Literary Fort Worth

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Overview

Aware that some may see the title of this volume as an oxymoron, James Ward Lee argues in his “Argumentative Introduction” that for more than a century Fort Worth writers have written well about a city too often dismissed as a semi-rural cow town. Writers have celebrated its world of cattle and oil, to be sure, but many have seen other sides of Fort Worth—the country club set, the literati, the artists and artisans, the musicians, the intellectuals, and the whole minority sub-culture that has given a cosmopolitan tone to the Queen City of the Prairies.

Fort Worth is in many ways the most typical of Texas cities—proud of its slogan of “Cowtown and Culture.” People mingle as easily at the new Bass Hall, with its world-class visiting entertainers and the Van Cliburn Piano Competition, as they do at the White Elephant Saloon or the Cowtown Coliseum. They visit a museum complex unrivalled anywhere in the world for a city Fort Worth's size, and they attend the Southwest Exposition and Livestock Show.

Lee and Judy Alter, both Fort Worth residents and well-known writers themselves, found passages in novels, short stories, and poetry that caught the city's atmosphere and odd bits of its history. And they found that some of the best writing done about Cowtown is journalistic rather than what is usually considered literary. There are articles by current and former members of the staff of the Fort Worth Star-Telegram and one particularly poignant piece about the last day of the old Fort Worth Press.

Literary Fort Worth is a literary smorgasbord, with something to appeal to almost any reader's taste. And literary? You bet!

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Product Details

  • ISBN-13: 9780875652535
  • Publisher: Texas Christian University Press
  • Publication date: 11/28/2012
  • Pages: 442
  • Sales rank: 947,364
  • Product dimensions: 6.96 (w) x 9.98 (h) x 1.24 (d)

Meet the Author

Judy Alter, director of TCU Press, is the author of several novels, short stories, and nonfiction for young readers. Her novel about Etta Place, Butch, Sundance, and Me, was published by Leisure Books in summer 2002.

James Ward Lee is professor emeritus and former chair of the English department and director of the Center for Texas Studies at the University of North Texas. He is the author of Texas, My Texas, Classics of Texas Fiction, and Adventures with a Texas Humanist.

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Table of Contents

An Argumentative Introduction: Does Fort Worth Ever Cross Your Mind?
Acknowledgments
Micayla's Gathering
From A Ballad for Sallie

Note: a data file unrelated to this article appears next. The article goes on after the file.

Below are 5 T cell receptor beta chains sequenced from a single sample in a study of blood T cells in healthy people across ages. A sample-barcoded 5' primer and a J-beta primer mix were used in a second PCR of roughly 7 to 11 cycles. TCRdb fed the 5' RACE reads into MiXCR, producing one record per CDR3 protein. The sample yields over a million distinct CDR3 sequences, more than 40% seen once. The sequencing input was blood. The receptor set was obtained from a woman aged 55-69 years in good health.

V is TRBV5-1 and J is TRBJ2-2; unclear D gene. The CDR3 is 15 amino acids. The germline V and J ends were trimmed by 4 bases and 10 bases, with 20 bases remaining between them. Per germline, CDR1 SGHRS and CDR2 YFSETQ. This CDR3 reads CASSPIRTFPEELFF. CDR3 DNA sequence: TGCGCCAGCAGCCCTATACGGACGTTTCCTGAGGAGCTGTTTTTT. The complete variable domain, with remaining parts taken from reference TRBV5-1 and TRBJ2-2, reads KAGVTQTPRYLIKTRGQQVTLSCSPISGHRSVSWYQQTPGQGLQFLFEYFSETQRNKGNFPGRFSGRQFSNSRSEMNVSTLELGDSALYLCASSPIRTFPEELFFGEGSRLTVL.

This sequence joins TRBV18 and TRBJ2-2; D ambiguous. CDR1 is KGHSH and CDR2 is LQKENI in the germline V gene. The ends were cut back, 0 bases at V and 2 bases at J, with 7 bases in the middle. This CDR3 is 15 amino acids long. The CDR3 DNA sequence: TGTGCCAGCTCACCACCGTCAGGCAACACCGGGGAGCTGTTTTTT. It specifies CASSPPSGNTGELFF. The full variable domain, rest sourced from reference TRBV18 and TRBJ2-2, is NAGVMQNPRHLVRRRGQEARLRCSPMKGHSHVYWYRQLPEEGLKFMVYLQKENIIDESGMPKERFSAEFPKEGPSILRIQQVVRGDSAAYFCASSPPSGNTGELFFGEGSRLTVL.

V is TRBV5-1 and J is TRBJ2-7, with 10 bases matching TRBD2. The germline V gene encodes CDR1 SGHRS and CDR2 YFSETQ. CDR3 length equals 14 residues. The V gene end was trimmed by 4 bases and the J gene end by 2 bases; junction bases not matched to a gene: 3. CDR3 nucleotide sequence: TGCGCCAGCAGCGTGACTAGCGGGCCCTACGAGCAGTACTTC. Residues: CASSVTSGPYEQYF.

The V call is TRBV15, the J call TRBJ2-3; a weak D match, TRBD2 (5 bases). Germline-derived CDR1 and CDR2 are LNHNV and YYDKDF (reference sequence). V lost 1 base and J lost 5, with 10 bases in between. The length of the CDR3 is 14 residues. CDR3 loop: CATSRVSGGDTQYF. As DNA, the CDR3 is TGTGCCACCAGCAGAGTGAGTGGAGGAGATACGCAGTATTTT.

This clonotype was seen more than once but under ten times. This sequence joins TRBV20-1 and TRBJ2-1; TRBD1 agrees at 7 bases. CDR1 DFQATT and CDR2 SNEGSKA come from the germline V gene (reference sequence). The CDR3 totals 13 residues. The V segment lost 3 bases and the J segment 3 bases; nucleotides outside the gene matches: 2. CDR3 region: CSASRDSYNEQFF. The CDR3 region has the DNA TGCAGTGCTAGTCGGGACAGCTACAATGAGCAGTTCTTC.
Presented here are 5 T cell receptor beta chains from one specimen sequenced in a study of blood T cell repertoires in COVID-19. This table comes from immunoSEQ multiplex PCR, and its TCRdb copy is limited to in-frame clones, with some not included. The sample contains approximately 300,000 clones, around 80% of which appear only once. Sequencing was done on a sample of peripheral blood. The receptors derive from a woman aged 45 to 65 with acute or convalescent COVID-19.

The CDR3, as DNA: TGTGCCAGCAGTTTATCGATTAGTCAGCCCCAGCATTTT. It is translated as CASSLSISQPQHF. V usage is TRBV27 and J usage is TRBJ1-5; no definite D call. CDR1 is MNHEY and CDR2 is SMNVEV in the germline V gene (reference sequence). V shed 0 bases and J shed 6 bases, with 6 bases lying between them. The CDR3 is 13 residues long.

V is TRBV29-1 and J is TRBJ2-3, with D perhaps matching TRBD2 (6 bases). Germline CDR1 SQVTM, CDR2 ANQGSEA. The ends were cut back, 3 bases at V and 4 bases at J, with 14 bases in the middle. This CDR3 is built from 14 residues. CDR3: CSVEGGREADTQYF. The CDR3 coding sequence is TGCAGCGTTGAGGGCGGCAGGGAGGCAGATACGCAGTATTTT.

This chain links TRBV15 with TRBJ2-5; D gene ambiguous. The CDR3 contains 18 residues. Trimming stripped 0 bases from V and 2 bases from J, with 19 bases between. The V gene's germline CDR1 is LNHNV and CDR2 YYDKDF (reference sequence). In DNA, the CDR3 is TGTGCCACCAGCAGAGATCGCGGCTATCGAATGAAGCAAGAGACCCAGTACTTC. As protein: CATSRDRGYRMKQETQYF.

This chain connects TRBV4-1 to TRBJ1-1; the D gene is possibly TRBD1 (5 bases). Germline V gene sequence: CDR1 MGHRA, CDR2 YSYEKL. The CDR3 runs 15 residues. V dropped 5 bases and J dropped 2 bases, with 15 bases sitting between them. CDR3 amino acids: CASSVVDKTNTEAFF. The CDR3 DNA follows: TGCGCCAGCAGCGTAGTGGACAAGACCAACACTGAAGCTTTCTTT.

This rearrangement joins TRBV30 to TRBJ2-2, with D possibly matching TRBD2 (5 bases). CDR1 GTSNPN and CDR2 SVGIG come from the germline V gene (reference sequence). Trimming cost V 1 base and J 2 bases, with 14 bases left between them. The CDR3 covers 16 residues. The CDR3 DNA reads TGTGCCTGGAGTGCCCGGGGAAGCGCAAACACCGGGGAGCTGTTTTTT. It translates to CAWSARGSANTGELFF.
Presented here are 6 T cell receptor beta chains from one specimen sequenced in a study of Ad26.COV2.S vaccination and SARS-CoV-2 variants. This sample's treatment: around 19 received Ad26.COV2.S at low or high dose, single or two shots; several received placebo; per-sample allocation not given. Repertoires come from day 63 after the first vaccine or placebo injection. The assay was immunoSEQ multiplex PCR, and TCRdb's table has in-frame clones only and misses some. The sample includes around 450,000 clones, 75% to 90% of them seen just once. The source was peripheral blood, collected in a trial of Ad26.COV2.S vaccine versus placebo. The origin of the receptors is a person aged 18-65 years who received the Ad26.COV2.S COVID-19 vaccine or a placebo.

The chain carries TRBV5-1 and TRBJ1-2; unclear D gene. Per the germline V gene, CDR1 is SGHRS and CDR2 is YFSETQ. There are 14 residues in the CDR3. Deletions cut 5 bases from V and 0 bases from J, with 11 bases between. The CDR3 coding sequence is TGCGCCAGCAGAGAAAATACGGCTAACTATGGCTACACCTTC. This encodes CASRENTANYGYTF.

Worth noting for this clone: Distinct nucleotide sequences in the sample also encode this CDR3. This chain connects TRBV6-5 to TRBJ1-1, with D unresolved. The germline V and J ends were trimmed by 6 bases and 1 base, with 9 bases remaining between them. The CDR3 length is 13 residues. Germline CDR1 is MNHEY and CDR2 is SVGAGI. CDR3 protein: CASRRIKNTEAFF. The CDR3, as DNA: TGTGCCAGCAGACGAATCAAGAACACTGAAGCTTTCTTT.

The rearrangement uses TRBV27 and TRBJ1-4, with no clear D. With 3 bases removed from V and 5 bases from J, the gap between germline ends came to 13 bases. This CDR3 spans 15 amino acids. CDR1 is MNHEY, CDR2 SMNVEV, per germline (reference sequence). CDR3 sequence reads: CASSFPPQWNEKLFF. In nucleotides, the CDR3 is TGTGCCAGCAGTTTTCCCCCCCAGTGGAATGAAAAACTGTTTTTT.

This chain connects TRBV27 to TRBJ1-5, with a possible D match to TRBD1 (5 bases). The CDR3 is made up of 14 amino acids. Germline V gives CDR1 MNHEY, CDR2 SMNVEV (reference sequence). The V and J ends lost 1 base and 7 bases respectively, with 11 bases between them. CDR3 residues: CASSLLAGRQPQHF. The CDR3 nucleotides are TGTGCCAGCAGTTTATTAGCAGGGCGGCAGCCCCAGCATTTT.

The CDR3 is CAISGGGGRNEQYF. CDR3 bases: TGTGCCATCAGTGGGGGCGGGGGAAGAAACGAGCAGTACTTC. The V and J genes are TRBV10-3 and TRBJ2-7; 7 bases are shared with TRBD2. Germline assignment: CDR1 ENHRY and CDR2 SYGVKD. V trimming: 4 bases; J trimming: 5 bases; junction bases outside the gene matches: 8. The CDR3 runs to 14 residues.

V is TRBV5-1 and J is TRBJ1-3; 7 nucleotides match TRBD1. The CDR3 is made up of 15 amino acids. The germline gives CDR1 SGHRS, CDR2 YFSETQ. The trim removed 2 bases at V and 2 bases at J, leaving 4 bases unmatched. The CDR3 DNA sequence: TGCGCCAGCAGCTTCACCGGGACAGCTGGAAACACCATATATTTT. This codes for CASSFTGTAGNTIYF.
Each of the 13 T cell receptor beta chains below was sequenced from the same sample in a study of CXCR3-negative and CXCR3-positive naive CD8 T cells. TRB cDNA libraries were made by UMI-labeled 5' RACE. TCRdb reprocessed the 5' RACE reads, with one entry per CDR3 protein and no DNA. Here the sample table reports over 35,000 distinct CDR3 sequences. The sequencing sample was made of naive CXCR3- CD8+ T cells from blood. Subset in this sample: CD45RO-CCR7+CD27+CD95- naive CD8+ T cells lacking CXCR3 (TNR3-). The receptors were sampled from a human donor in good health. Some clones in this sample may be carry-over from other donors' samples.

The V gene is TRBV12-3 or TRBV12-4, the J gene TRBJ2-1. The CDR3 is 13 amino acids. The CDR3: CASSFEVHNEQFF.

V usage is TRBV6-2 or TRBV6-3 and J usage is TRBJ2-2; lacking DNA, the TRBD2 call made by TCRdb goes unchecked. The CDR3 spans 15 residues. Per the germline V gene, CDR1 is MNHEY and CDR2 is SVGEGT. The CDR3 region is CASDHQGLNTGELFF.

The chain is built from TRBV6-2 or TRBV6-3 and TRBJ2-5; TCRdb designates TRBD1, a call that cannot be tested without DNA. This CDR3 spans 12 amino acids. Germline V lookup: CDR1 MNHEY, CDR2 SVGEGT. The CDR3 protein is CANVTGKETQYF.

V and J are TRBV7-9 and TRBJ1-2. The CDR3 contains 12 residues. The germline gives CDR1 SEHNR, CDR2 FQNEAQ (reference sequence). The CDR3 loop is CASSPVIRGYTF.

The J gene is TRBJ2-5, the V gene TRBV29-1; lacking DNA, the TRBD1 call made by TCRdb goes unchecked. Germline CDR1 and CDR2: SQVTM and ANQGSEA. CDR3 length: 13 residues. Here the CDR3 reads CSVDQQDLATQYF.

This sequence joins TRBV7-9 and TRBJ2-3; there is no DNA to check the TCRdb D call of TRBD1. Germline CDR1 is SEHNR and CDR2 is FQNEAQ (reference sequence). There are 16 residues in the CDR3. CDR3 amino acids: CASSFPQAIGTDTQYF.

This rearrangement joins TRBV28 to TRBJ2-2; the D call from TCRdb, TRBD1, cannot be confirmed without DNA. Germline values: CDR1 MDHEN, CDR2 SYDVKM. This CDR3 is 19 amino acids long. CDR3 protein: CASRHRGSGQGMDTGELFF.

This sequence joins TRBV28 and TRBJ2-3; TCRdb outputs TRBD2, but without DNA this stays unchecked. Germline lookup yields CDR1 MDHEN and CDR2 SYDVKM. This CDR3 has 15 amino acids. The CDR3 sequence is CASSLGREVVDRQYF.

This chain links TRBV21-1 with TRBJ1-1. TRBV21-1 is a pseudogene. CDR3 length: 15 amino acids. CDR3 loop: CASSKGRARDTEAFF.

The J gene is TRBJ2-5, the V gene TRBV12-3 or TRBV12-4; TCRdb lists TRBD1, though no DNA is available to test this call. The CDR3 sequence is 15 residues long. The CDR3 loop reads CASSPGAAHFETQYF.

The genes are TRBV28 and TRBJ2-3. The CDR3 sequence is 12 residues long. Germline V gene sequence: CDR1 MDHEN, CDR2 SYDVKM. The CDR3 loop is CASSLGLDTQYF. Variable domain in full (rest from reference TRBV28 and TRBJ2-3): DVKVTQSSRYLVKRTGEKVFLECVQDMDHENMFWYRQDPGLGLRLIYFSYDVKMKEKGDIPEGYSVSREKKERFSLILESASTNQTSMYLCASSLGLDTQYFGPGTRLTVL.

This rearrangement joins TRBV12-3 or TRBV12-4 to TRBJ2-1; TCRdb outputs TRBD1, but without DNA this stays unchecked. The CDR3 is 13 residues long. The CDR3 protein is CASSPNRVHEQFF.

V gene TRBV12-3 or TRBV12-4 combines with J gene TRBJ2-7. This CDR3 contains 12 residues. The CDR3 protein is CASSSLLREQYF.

Sue Ellen Learns to Dance
From Lords of the Earth
From Gamblers & Gangsters: Fort Worth's Jacksboro Highway in the 1940s and 1950s
From The Inheritors
Suite 850
Mr. Harold Taft
Mr. Watts and the Whirlwind
Oak Leaves Blowing at Mount Olivet
Showdown at the Amon Carter
The Lady and the Calliope
The Slide
Tincey
From Words from a Wide Land
Stock Show Trip Teaches Lessons in Life
From A Bank and a Shoal of Time
Delbert McClinton: Twenty-Five Years of One-Night Stands
Stop the Press!
The Devil in Fort Worth, Texas
The Forest Park Zoo Caper
Thunder Road
Bizarre for the Course
Texas vs. Davis: New, Sensational Discovery
Westover Hills 76107
The Healing
Fairmount - pre-gentrification
From The Loop
World War II on Cleckler Street
From Stories from the Barrio: A History of Mexican Fort Worth
Neighborhood
Moncrief Radiation Center
A Mockingbird Near Elizabeth Hall
The Man Who Lives on Weather
He'd Walk a Mile for His Camel
From The Keen Desire
Jazz Was Jumpin' at the Jim Hotel
Remembering the Gangster Days
It's with Good Reason that the Tallest Bur Oak in Texas is called The Hangin' Tree
Western Hills Hotel was a National Draw
The Routes of Rock: The Clubs, the Schools, and the Cafeteria where Fort Worth Music History Was Made
Smiting a Sinful World
The Texan Who Played Cowboy for America
Amon's Will Be Done
And Flights of Harlots Sing Thee to Thy Rest
From Fort Worth: A Frontier Triumph
From Prime Suspect
From When Panthers Roared: The Fort Worth Cats and Minor League Baseball
From Where the River Bends
For Dead Tom Copeland
Beauty is Elsewhere
Fort Worth
From Baja Oklahoma
From Fast Copy
From Guts: Legendary Black Rodeo Cowboy Bill Pickett
From Billy Rose Presents ... Casa Manana
Brooklyn Heights - The Name Is Gone, but Memories Remain
Fifty-seven Years of Burgers, Done Leta's Way
The Last Call for Law and Disorder at the Albatross
Magic Coins
From Thistle Hill, The History and the House
From Sweetie Ladd's Historic Fort Worth
Fort Worth in the Sixties
A West Side Story
From Horseman, Pass By
The Fort Worth Star-Telegram: Where the West Begins
From Fort Worth that IS the Cowtown - Without Cows
From Grinning in His Mashed Potatoes
From an unpublished memoir
From North of the River, A Brief History of North Fort Worth
From A Hundred Years of Heroes: A History of the Southwestern Exposition and Livestock Show
Fort Worth Through the Storefront Windows
The Reeder School
From Credit Union Is Needed Because of Banks' Greed
Riverside Was Special Then, and Is Becoming So Again
From Fort Worth, a Novel
From Texas Signs On: The Early Days of Radio and Television
From But Not For Love
From Cowtown
From Old River High
Ghost of Christmas Past
War in Our Time
University Drive
You Can't Get There from Here
Of Time and The Drag
From Reminiscences of the Early Days of Fort Worth
From Celebrity
This Emerald Season
By Dawn's Early Light, It Looks Sleepy
From Jewish Stars in Texas
From And Here's To Charley Boyd
Colonial Parkway
Where the Western Begins
Permissions
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